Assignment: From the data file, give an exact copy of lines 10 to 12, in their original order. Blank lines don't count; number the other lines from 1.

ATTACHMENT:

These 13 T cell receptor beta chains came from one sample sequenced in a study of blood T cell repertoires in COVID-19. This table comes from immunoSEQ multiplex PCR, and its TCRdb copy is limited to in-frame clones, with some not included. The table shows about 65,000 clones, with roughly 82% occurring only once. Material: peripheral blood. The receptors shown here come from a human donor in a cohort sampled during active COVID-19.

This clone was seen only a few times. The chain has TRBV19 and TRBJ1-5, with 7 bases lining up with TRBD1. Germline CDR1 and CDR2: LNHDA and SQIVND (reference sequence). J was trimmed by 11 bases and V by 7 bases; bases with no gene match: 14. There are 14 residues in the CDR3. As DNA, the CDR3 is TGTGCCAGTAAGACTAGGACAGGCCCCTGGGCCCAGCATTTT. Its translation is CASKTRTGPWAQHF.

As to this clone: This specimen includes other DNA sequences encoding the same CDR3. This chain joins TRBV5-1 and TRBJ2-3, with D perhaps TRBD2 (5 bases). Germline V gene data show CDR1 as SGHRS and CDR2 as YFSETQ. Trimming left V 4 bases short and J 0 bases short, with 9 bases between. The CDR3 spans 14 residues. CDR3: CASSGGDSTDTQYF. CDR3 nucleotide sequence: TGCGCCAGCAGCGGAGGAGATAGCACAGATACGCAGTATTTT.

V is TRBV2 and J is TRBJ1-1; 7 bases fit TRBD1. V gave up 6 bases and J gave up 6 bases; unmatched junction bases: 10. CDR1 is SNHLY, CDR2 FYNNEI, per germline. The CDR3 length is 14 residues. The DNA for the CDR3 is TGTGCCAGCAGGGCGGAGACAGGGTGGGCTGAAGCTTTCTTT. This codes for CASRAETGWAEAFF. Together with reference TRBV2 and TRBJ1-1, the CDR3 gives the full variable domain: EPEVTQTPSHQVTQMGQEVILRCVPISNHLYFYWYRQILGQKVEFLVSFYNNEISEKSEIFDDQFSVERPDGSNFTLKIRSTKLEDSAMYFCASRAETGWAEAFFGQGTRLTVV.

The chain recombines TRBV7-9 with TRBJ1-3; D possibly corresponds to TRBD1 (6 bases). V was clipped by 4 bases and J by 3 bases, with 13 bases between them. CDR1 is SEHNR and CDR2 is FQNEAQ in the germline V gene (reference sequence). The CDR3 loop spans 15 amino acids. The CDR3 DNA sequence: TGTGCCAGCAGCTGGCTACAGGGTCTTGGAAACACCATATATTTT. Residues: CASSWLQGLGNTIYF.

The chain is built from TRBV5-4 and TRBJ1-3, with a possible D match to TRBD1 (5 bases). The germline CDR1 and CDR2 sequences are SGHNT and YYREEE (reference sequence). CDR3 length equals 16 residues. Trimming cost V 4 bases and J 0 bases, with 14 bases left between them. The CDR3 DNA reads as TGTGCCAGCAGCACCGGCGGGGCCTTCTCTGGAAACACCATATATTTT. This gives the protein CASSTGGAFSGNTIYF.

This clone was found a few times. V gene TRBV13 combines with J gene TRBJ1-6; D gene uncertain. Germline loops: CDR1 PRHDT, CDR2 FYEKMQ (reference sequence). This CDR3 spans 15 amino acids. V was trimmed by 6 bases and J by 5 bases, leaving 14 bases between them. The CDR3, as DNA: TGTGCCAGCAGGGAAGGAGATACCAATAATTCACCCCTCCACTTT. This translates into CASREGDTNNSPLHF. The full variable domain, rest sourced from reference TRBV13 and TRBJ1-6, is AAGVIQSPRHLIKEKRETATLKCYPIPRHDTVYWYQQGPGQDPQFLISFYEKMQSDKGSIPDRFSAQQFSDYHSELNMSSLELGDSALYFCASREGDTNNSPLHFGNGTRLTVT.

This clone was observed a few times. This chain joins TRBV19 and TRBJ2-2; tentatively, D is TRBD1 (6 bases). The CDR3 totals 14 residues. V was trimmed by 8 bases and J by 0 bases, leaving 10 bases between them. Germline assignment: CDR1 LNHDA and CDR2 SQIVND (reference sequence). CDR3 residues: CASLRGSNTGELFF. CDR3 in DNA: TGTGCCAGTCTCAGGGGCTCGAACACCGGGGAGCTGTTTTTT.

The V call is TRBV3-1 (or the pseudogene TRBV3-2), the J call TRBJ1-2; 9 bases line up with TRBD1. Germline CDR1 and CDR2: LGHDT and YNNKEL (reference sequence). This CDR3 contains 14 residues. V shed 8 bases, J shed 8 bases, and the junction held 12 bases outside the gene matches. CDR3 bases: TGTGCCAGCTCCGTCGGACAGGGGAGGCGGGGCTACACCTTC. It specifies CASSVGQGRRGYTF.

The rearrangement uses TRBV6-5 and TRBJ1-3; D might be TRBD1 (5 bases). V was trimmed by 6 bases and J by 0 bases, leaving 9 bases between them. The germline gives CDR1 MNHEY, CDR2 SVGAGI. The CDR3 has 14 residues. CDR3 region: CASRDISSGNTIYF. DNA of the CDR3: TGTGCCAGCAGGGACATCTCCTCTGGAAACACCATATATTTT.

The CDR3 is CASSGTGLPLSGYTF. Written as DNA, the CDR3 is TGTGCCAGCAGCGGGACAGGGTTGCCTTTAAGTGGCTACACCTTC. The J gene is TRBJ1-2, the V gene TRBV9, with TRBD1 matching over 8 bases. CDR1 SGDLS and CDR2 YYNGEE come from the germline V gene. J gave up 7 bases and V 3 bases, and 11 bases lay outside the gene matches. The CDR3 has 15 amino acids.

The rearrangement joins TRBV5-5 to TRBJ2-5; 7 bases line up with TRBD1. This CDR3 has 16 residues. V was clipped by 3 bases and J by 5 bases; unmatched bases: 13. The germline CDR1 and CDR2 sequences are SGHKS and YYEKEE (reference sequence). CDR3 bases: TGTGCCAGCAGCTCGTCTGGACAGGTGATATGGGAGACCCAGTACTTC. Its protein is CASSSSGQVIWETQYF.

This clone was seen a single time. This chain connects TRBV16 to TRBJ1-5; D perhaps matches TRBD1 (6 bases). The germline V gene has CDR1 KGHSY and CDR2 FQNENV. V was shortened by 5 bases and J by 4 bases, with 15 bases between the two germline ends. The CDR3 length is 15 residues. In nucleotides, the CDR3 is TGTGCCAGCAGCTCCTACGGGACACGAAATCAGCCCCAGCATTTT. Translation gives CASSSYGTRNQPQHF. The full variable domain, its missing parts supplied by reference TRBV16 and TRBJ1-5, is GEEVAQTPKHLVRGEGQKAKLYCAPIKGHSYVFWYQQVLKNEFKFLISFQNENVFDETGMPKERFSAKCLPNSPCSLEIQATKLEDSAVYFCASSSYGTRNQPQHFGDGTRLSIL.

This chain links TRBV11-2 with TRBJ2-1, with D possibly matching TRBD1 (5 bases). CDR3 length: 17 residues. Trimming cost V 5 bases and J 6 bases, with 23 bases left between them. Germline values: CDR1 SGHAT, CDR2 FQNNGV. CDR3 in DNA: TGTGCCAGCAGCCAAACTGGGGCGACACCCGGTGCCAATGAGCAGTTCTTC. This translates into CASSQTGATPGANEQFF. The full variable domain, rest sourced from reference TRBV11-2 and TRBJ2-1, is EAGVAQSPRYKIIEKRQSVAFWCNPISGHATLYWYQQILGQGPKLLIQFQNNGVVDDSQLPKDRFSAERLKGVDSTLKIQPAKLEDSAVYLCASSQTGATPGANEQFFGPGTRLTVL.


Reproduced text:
The rearrangement uses TRBV6-5 and TRBJ1-3; D might be TRBD1 (5 bases). V was trimmed by 6 bases and J by 0 bases, leaving 9 bases between them. The germline gives CDR1 MNHEY, CDR2 SVGAGI. The CDR3 has 14 residues. CDR3 region: CASRDISSGNTIYF. DNA of the CDR3: TGTGCCAGCAGGGACATCTCCTCTGGAAACACCATATATTTT.

The CDR3 is CASSGTGLPLSGYTF. Written as DNA, the CDR3 is TGTGCCAGCAGCGGGACAGGGTTGCCTTTAAGTGGCTACACCTTC. The J gene is TRBJ1-2, the V gene TRBV9, with TRBD1 matching over 8 bases. CDR1 SGDLS and CDR2 YYNGEE come from the germline V gene. J gave up 7 bases and V 3 bases, and 11 bases lay outside the gene matches. The CDR3 has 15 amino acids.

The rearrangement joins TRBV5-5 to TRBJ2-5; 7 bases line up with TRBD1. This CDR3 has 16 residues. V was clipped by 3 bases and J by 5 bases; unmatched bases: 13. The germline CDR1 and CDR2 sequences are SGHKS and YYEKEE (reference sequence). CDR3 bases: TGTGCCAGCAGCTCGTCTGGACAGGTGATATGGGAGACCCAGTACTTC. Its protein is CASSSSGQVIWETQYF.